A bottleneck for multitimescale thermally activated dynamics is the computation of the potential energy surface. We explore the use of genetic programming (GP) to symbolically regress a mapping of the saddle-point barriers from only a few calculated points via molecular dynamics, thereby avoiding explicit calculation of all barriers. The GP-regressed barrier function enables use of kinetic Monte Carlo to simulate real-time kinetics (seconds to hours) based upon realistic atomic interactions. To illustrate the concept, we apply a GP regression to vacancy-assisted migration on a surface of a concentrated binary alloy (from both quantum and empirical potentials) and predict the diffusion barriers within ∼0.1% error from 3% (or less) of the barriers. We discuss the significant reduction in CPU time (4 to 7 orders of magnitude), the efficacy of GP over standard regression, e.g., polynomial, and the independence of the method on the type of potential.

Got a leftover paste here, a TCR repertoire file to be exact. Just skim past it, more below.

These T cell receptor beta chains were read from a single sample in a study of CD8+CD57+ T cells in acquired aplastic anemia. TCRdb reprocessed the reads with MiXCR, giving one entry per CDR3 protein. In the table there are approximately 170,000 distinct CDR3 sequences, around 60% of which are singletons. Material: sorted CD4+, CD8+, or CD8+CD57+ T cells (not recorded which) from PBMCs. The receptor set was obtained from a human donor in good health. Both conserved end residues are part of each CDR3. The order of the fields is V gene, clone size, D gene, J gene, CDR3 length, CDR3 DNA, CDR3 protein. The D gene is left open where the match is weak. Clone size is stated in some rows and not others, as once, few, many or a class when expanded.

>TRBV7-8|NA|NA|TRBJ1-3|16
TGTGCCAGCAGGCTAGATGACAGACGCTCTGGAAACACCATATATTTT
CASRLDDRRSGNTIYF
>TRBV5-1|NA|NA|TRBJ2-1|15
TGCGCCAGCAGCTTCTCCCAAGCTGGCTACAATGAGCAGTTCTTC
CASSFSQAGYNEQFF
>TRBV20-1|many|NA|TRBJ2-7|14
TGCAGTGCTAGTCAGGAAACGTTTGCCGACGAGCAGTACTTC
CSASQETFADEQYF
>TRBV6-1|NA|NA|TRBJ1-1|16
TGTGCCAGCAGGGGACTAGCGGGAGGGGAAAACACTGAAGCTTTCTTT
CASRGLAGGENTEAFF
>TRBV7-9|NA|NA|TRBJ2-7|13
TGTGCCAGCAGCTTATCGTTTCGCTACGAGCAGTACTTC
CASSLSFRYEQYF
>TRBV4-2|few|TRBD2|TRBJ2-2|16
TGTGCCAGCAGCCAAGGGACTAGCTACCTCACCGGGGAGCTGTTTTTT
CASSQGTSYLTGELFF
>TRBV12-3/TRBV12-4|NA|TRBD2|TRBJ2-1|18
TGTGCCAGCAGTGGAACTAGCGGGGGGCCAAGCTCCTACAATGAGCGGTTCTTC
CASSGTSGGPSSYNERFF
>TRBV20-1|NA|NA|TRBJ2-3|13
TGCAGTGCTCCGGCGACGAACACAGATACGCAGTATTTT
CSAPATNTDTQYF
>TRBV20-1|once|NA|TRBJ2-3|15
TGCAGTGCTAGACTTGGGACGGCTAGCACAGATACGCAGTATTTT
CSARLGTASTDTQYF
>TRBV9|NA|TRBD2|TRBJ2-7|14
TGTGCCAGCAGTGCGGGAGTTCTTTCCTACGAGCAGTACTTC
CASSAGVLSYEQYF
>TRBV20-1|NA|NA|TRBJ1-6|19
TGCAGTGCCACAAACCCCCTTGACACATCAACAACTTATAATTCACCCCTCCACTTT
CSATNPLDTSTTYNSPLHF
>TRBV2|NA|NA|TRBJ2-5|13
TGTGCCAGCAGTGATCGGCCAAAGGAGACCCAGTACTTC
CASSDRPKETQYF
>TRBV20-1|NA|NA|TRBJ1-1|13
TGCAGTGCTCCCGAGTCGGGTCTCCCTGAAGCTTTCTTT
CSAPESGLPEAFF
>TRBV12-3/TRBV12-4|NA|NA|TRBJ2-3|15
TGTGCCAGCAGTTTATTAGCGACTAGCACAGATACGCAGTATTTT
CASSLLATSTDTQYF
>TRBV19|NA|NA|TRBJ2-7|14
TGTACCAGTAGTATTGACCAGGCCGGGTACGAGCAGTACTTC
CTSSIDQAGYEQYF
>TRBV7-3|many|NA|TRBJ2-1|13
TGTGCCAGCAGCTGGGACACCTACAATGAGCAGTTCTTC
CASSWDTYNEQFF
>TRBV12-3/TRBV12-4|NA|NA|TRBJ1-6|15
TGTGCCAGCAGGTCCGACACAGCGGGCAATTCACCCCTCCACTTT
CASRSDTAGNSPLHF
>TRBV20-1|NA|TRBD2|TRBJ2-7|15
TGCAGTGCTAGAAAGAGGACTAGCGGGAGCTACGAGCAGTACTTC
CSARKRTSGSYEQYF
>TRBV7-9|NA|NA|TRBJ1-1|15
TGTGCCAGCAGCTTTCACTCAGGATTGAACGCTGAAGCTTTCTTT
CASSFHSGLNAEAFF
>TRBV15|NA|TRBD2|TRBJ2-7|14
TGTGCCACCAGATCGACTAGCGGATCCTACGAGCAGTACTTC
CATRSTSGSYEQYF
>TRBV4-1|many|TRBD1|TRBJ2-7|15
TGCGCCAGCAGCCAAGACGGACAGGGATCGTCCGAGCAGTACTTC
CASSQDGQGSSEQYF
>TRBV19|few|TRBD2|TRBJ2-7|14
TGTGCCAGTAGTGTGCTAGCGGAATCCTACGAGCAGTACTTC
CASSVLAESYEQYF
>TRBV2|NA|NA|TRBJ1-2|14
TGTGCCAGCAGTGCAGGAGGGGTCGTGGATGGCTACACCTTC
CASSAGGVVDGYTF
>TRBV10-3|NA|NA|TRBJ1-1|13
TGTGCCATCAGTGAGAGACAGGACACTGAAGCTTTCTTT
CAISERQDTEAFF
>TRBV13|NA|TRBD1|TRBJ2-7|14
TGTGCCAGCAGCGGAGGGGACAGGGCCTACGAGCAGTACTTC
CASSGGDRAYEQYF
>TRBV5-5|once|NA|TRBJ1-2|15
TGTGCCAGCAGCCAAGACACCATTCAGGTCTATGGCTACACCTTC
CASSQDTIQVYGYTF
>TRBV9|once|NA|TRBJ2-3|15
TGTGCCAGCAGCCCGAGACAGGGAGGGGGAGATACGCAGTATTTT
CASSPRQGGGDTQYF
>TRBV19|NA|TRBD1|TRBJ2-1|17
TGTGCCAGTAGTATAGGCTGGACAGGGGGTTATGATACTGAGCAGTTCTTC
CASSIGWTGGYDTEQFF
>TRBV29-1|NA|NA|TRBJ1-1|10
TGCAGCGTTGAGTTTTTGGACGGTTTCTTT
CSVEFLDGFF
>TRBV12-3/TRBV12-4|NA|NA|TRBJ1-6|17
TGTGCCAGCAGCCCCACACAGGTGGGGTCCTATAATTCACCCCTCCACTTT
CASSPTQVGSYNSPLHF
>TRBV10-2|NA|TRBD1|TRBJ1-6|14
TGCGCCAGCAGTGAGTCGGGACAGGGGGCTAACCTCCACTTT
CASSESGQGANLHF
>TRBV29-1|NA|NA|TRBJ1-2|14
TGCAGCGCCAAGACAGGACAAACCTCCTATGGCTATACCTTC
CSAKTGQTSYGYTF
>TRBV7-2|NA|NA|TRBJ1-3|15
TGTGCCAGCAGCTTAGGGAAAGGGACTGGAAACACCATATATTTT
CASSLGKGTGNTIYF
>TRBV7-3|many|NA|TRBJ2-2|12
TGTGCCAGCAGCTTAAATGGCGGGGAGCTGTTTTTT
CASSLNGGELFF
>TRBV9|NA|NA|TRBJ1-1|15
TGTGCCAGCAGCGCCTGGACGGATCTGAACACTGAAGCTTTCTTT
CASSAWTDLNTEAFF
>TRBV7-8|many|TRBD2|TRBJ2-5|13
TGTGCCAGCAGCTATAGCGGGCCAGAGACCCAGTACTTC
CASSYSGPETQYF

|Original language||English (US)|
|Journal||Physical Review B - Condensed Matter and Materials Physics|
|State||Published - Aug 15 2005|
ASJC Scopus subject areas
- Electronic, Optical and Magnetic Materials
- Condensed Matter Physics